DAYTON, Ohio (WDTN) – Investigators work another day gathering evidence to determine the cause of Monday’s explosion in a Dayton neighborhood.
It could take weeks before they have an answer, but in the meantime, 2 NEWS asked Vectren Energy about the natural gas explosion and how customers can be proactive.
Methyl Mercaptan is a harmless chemical found in natural gas and it’s known to have a distinctive smell, often described by most as rotten eggs.
Despite being hard to miss, Vectren noted that some still ignore the signs and smells of gas.
Monday, several neighbors told 2 NEWS they could smell gas that morning and in weeks past.
“I heard people tell me they smelled the gas at 6:00, 7:45 in the morning. Somebody else smelled it at 3:00 a.m or 4:00 a.m., never dialed a number,” said Roy Miller, a neighbor and victim of the blast.
Vectren confirmed that no calls were made and the company believes that’s a problem.
‘I don’t know. We certainly would not want them to be hesitant, uh there is no charge if we come out, whether there is a gas leak or not. If you smell gas, we want you to call us. We treat it as an emergency,” said Vectren Ohio President Colleen Ryan when asked why she thinks people are reluctant to call.
Not calling can stop authorities from preventing the dangers of something like Monday’s explosion.
Dayton’s Assistant Fire Chief Michael Caudill said in most cases there’s a narrow range from 5 percent to 14 percent for a natural gas explosion.
However, regardless of that fact, officials believe that’s no excuse to ignore the signs.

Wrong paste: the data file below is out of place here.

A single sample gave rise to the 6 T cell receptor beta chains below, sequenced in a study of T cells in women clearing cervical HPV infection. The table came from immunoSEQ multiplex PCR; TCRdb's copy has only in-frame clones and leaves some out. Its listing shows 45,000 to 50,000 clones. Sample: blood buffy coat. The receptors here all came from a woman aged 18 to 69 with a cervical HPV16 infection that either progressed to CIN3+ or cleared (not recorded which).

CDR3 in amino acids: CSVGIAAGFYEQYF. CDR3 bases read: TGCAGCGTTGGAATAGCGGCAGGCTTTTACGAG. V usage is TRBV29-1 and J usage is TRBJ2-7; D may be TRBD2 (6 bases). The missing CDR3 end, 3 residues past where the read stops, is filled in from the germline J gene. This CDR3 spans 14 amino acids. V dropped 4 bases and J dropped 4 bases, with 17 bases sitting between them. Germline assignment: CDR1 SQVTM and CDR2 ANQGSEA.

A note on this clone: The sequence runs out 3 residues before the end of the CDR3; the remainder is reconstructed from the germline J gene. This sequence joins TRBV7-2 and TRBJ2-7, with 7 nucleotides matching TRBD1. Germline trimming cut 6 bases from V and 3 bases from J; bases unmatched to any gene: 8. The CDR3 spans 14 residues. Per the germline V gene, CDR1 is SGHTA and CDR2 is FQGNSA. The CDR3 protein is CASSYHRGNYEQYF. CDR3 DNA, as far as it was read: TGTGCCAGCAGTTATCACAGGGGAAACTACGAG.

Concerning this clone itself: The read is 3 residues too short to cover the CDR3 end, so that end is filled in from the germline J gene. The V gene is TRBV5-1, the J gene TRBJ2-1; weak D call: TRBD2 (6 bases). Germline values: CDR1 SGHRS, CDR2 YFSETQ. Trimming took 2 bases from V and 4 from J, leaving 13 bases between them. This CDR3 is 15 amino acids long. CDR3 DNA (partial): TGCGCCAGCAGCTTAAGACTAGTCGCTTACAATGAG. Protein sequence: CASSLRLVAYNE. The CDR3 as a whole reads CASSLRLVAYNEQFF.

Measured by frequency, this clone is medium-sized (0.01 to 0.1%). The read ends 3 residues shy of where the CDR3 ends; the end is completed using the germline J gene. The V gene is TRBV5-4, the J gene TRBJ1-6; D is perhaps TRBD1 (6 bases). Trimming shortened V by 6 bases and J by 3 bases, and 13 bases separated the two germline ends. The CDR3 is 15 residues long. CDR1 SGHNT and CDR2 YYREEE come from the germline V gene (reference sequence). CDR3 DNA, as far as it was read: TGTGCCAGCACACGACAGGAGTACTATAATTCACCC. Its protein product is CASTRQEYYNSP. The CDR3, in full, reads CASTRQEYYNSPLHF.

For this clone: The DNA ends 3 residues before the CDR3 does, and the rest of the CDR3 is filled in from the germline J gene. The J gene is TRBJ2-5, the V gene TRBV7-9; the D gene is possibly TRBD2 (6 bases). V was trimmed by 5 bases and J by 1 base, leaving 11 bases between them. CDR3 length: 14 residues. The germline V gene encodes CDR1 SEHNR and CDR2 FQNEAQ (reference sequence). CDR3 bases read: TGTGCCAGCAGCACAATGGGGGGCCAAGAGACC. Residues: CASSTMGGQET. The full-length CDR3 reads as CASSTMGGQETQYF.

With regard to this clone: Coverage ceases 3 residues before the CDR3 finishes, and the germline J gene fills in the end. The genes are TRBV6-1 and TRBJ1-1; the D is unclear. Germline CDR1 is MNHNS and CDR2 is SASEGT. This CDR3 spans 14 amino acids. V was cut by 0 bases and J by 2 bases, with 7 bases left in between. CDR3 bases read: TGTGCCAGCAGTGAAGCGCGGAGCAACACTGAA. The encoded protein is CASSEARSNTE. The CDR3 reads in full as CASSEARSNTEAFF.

Vectren said the vacant home didn’t have a record of work orders, although the company was set to replace a meter on Monday.
As for the more than 7,000 other vacant homes around Dayton, the company said gas lines shouldn’t be an issue for nearby neighbors of these types of homes.
“If the home is not, is vacant and the owner is not paying the bills than that gas would be shut off and we could come out and shut off the service to that home, as long the owner is paying the bills then gas service is going to be to that house,” said Ryan.
Fire department confirmed however, that the home in Monday’s explosion was recently vacated and did have the gas on.
Authorities are looking into copper scrapping as foul play and the possible reason for this natural gas explosion.
Vectren’s spokeswoman said that copper scrapping isn’t a common factor in a natural gas explosion and the company will wait on the investigation for the final say.
Meanwhile, if you smell gas, officials want you to take action, call 9-1-1 or Vectren at 1-800-227-1376.